In the book, the café owner, Frank (Pablo Raybould), tells Louisa (Emilia Clarke) he must go back to Australia to take care of his father and thinks the local castle will soon be providing their own refreshments. In the movie, no explanation is given to Louisa about why she’s losing her job. He just hands her an envelope of cash and says he’s sorry.
In the book, Louisa constantly plays second fiddle to her younger sister, Treena (Jenna Coleman). But in the film, Louisa’s dedication to her family and own physical beauty rival her sister’s, making them confidantes.
Patrick (Matthew Lewis) and Louisa are dating, but they don’t make Patrick very sympathetic. Instead, he’s a comic figure who seems incredibly selfish and is strangely obsessed with running. This character tweak may have been to make it seem easier for Louisa to fall in love with Will.
In the book, we get a stronger sense of Will’s (Sam Claflin) frustration and anger about his quadriplegia. While we know he’s miserable in the movie, the filmmakers made him a little more likeable, possibly so that the romance could blossom more quickly.
Though his aid, Nathan (Stephen Peacocke), mentions to Louisa that Will has good and bad days, we don’t actually see Will go through a lot of pain or physical difficulty. Instead, it is just implied by Will’s negative attitude.
In the book, Will is planning to get help with his suicide from Dignitas. Dignitas is a real organization in Switzerland helping those with severe or terminal illnesses die with dignity through assisted suicide. It’s likely the filmmakers didn’t want to include the name of the group because of its controversial nature. Instead, it is simply implied that Will plans to go to Switzerland, where assisted suicide is legal.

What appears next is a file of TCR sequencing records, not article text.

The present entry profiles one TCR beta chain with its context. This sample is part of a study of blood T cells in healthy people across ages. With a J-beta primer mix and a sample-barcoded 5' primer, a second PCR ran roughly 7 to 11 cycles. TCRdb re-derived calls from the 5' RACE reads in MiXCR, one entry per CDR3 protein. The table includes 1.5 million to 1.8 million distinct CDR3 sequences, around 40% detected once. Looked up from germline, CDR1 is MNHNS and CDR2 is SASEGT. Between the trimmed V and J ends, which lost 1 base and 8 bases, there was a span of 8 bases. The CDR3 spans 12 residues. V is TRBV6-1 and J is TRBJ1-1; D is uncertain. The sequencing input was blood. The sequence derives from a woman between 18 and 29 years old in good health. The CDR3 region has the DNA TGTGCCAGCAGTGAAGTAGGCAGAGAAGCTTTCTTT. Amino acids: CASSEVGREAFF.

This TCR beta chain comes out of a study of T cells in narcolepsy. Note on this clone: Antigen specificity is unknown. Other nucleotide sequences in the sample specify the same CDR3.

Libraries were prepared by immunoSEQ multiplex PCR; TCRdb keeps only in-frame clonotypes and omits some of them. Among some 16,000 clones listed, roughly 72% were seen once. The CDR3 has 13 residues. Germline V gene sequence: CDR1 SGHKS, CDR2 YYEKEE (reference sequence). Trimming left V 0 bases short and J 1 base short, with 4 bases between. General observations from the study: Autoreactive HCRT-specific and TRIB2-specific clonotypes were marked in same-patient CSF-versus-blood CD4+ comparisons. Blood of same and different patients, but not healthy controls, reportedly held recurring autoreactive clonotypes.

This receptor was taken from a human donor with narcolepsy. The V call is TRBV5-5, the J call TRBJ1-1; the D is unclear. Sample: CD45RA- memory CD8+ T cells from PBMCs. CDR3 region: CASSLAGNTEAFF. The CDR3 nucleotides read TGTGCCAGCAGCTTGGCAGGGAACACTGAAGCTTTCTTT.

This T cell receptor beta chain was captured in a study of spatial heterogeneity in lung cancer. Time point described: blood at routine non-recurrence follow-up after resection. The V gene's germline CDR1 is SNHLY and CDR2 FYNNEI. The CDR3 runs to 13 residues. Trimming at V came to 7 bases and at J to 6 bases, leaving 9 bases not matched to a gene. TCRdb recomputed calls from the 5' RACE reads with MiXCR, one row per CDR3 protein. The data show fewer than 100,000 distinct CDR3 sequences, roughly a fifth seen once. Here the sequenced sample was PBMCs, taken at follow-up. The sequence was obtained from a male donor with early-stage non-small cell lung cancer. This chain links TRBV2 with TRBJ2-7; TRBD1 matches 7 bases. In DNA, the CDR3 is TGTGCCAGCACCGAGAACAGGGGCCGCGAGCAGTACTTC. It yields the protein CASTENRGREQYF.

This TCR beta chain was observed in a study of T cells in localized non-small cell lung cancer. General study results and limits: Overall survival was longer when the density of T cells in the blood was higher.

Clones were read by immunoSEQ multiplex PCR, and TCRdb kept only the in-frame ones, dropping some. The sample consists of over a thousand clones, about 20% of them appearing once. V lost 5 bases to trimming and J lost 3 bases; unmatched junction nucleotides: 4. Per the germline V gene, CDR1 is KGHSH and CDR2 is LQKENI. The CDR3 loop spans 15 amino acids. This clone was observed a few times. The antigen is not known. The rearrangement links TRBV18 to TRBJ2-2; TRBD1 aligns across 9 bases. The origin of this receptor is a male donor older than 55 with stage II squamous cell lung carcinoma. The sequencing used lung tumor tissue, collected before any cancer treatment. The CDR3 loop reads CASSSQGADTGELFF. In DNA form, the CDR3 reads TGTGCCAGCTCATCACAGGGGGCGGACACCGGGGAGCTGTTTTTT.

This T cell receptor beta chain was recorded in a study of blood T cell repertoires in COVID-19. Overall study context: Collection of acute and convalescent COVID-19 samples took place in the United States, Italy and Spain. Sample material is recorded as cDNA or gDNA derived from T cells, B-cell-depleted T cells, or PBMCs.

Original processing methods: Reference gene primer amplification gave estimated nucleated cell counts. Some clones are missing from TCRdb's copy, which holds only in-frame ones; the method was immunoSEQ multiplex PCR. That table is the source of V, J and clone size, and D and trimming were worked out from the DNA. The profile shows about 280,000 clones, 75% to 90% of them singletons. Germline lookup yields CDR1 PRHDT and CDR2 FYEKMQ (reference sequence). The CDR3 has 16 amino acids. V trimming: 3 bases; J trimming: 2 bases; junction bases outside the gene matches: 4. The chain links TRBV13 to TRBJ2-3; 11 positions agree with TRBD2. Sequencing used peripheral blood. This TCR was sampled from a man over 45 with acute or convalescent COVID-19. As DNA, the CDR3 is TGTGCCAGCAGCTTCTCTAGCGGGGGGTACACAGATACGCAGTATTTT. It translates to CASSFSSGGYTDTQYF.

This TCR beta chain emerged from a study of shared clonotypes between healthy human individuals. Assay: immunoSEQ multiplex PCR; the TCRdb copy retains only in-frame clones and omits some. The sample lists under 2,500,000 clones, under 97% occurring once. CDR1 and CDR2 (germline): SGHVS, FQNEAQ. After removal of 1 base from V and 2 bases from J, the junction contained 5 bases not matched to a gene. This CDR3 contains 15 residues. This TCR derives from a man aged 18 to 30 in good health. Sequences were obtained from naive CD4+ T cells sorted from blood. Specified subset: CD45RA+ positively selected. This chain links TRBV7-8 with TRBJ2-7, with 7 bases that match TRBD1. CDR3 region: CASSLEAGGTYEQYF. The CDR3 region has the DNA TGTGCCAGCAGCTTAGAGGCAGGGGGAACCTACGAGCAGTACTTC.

In the film, Will teases Lou, asking if she has any suggestions for quadriplegic support groups, but there’s no mention of Lou researching other disabled people’s stories like she does in the book. We are left to ponder only Will’s experience.
In the movie, Will does introduce Louisa to foreign films with subtitles, but they don’t spend time discussing classical music or listening to opera. Putting this kind of music in the film would like turn off a younger audience.
In the book, we get a glimpse at Will’s sister, Georgina Traynor, who’s terribly self-absorbed and doesn’t want Will’s tragedy to affect her life. We can only guess that there just wasn’t enough time in the two-hour film to include her.
A very intense scene in the book is when Lou finally agrees to go into the castle’s maze, per Will’s urging. But she has flashbacks to a time when she was raped in the same maze and reveals this brutal secret to Will, making them closer.
In the book, it’s revealed Will’s father, Stephen (Charles Dance), is having a relationship with a young ginger-haired woman. This creates tension because he wants to divorce his wife Camilla (Janet McTeer), but is unwilling to do so as long as Will is alive. In the movie, it is merely hinted that Stephen is going out for the day, but where he’s going is left unclear. Camilla’s cold reaction shows us that she may know he’s going to visit his mistress, but it isn’t confirmed.